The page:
UK betting exchange Betfair – which is headed by former Paddy Power executive Breon Corcoran – has positioned itself to repulse a €1bn-plus takeover attempt by releasing a solid trading update.
Shares in the company rose after it said that revenue and profits in the financial year that ended in April were ahead of even the top end of expectations.
The company – which is undergoing a strategic restructuring under Mr Corcoran's leadership – has recently drifted into the sights of private equity giant CVC and two other principals including an existing Betfair shareholder, Richard Koch.
They've made a £912m (€1bn) indicative offer to buy the company. Betfair has rejected the advance, saying it undervalues the company.
Its shares had hit £8.58 by yesterday afternoon. That's still lower than the £8.80 that CVC said it would be willing to put on the table.
In a trading update, Betfair said that revenue in the financial year just ended was £387m (€458m), which was ahead of its guidance.
It added that the result was driven by stronger than expected UK sportsbook revenues, particularly via its mobile channel, and "revenue resilience in countries where we have ceased marketing".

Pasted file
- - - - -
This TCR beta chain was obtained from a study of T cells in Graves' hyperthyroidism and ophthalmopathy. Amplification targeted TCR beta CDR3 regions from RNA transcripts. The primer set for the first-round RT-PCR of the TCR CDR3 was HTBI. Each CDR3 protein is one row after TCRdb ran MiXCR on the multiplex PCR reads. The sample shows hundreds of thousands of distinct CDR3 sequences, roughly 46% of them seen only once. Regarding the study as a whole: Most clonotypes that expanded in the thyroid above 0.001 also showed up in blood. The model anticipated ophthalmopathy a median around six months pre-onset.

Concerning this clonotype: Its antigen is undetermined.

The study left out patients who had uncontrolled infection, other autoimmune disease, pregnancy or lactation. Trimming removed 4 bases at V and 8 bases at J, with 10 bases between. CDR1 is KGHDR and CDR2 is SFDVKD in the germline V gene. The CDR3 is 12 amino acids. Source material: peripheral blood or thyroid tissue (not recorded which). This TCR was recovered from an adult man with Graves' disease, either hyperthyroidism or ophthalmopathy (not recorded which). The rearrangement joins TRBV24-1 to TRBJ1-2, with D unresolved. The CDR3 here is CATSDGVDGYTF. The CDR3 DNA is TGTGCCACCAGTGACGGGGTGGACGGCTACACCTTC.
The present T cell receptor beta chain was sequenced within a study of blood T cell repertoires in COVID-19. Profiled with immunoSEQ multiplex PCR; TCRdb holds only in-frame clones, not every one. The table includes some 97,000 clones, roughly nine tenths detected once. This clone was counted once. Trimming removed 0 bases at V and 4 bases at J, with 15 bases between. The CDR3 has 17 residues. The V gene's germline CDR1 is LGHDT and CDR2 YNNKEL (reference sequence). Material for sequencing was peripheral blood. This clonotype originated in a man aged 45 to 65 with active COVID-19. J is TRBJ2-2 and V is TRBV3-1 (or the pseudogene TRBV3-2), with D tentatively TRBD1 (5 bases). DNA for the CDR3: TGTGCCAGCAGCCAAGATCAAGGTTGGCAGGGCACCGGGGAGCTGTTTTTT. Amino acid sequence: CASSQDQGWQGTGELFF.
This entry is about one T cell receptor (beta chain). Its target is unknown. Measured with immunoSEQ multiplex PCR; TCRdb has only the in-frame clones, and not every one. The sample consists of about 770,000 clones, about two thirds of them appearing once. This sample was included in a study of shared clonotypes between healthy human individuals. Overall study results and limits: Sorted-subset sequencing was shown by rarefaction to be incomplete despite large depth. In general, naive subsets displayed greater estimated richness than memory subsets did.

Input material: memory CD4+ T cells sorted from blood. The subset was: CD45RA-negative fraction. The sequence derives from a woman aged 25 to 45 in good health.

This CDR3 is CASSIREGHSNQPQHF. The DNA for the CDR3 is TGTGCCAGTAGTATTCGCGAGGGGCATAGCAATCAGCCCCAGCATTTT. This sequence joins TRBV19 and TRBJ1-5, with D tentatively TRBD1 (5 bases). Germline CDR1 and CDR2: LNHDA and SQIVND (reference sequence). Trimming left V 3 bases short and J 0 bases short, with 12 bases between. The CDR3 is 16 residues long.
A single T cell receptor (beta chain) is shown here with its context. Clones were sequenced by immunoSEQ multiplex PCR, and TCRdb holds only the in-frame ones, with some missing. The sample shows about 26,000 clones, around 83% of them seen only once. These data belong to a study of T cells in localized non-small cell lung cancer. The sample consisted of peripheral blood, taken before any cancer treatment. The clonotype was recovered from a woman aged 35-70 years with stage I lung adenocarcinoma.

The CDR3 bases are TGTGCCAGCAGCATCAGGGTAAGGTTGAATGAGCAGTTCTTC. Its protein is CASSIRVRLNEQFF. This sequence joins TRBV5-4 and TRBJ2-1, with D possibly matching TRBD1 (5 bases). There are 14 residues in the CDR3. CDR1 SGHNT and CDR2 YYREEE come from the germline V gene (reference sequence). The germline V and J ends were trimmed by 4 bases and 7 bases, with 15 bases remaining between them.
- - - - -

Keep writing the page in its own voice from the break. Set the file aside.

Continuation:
Group underlying earnings before interest, tax, depreciation and amortisation was also higher than guided, at £73m (€86.3m).
"The business has gone through significant change," said Mr Corcoran, who's been chief executive at Betfair since August last year.
"A new management team is in place and a wide-ranging restructuring has been completed ahead of schedule, allowing us to increase our cost savings substantially.
"At the same time, the pace of product delivery has accelerated, including the development and launch of a new sportsbook within three months."
Mr Corcoran said Betfair is "rightly focusing" on regulated jurisdictions – mainly the UK and Ireland, but said there is a "significant international opportunity" for the company.
"We have recently seen positive regulatory momentum in Italy, Spain and the USA," he said. "In addition, revenue from the countries where we have ceased marketing is proving relatively resilient due to the uniqueness of our exchange."
Some analysts have questioned Betfair's previous strategy and momentum. The company has pulled out of Germany and Greece in recent months. It has also withdrawn from Canada, Russia and other countries that accounted for about 24pc of its revenue.